5 Deflate the risen dough by pressing your fist into the middle of it. Turn the dough out onto the counter, no need for flour. Divide the dough into 18 equal pieces. I'm pretty particular about my buns and rolls being identical, so I weigh the dough (in this case, my dough was 2 pounds 7 ounces/1106 grams) on my food scale, divide the grams by 18 (in this case, coming out to be about 61 grams per bun), then I weigh each little hunk of dough as I go. Roll the piece of dough between your palms until smooth, then do this to shape it into a nice round bun. Cup your hand over it like a "cage" and move your hand rapidly in an outward motion.



6 Place the buns on the parchment-lined baking sheets and cover with lids or plastic wrap. I don't like using plastic wrap, so I have rimmed baking sheets that come with lids! Let rise until doubled, about 45 minutes or so. During the last 15 minutes, preheat oven to 375F/190C/Gas5.

Cornish Splits - Devonshire Splits - A British West Country Classic (this photo, buns rising on lidded baking sheet) / www.delightfulrepast.com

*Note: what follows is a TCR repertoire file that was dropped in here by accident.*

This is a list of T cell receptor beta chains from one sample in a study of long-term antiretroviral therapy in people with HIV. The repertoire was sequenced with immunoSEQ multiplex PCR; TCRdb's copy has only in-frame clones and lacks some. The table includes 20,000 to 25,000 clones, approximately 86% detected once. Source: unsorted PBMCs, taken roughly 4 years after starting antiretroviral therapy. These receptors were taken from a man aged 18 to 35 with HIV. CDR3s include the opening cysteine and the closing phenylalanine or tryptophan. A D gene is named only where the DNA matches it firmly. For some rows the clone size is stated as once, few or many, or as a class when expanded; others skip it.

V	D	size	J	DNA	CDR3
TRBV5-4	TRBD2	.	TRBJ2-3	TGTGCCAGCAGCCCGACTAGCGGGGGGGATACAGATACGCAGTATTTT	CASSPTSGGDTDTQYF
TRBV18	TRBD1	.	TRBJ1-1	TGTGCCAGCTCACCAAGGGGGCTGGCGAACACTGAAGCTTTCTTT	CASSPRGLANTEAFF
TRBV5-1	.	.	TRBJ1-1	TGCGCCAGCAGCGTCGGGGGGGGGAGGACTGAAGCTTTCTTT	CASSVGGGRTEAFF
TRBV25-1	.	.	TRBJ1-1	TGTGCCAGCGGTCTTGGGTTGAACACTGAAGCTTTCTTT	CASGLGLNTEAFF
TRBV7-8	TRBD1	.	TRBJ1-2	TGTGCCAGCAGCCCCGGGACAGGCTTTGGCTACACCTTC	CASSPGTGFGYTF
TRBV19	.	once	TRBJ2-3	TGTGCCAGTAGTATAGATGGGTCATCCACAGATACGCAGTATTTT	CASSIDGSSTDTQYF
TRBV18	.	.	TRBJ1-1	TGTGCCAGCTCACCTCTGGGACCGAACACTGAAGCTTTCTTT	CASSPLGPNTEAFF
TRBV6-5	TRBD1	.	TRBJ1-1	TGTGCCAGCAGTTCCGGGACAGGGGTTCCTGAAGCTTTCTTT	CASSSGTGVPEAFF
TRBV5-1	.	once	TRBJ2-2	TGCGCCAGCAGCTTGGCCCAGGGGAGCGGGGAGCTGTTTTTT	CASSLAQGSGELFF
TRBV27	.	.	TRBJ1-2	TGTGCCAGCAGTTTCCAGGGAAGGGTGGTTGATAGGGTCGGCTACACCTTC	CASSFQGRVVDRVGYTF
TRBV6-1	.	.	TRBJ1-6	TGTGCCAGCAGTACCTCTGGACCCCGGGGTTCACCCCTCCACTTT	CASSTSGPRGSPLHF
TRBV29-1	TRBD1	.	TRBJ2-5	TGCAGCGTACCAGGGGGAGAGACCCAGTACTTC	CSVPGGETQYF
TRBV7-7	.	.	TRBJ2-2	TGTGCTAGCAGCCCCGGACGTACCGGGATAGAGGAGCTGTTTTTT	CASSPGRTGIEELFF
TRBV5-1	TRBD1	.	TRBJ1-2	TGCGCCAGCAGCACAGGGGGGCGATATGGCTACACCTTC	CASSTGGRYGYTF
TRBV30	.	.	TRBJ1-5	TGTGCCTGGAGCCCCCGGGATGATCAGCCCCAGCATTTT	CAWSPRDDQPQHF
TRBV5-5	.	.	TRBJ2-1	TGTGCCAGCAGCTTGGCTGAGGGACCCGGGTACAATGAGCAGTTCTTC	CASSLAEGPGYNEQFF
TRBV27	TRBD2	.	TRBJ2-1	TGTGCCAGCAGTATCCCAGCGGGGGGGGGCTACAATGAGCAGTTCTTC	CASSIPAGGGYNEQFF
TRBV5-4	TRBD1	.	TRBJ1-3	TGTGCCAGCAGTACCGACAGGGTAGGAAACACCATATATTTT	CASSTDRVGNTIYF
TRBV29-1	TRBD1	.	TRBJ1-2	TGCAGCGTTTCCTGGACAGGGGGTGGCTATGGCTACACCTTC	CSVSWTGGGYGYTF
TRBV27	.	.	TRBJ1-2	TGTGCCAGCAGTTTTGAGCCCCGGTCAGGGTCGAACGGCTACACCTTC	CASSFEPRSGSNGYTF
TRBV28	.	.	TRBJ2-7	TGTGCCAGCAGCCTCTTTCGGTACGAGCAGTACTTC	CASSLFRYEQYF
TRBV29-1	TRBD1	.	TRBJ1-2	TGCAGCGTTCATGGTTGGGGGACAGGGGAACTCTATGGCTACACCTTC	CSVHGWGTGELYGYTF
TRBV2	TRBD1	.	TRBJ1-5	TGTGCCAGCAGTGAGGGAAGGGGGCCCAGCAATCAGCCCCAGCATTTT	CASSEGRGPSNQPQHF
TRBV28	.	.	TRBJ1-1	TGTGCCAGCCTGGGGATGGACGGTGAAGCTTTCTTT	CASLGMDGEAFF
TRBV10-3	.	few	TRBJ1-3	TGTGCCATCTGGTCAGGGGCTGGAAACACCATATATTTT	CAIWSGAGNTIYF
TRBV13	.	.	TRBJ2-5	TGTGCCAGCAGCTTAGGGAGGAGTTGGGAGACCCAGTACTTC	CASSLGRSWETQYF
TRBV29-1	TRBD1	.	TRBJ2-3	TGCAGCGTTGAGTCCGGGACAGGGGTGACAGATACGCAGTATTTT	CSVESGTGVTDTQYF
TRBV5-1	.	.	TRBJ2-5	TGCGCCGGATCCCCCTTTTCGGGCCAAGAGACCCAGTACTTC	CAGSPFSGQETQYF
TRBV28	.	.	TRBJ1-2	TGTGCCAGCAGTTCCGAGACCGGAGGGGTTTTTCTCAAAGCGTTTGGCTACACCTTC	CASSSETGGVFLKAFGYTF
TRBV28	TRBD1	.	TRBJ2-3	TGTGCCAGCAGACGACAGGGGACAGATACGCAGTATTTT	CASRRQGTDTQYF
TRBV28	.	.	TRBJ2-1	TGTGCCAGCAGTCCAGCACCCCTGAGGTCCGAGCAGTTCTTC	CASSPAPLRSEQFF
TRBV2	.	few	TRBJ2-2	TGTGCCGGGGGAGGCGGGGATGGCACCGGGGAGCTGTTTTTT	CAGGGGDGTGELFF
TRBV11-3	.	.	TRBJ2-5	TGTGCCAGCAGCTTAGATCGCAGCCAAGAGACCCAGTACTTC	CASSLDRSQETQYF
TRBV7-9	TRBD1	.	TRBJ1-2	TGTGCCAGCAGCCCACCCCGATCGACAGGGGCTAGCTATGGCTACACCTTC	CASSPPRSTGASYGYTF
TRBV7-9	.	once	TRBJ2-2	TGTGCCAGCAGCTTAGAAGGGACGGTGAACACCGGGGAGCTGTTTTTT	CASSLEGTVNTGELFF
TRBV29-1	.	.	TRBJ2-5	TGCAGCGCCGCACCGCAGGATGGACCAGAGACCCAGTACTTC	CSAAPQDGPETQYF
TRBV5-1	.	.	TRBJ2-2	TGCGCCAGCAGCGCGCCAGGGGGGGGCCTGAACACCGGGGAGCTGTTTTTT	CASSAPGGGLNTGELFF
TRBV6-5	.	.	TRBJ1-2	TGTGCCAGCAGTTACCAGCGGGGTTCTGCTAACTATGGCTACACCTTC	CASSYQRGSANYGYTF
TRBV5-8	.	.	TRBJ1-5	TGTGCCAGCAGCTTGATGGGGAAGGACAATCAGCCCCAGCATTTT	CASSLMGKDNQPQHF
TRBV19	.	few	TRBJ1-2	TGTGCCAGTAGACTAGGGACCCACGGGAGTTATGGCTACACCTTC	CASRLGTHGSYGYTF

7 I bake one sheet at a time. Bake for about 15 minutes (you know your oven), until buns are just golden brown and sound hollow when tapped. Transfer to wire cooling rack and cover with a tea towel. Cool completely.


8 When ready to serve, slice the buns diagonally from about a third of the way down in the front to about two-thirds of the way down in the back, but do not slice all the way through. Put in a spoonful of strawberry jam (about 2 level teaspoons works for me) and spread it over both the top and bottom. Then put in a spoonful of clotted cream (about the same amount). Arrange the filled splits on a serving platter or tray, and dust with a little icing sugar.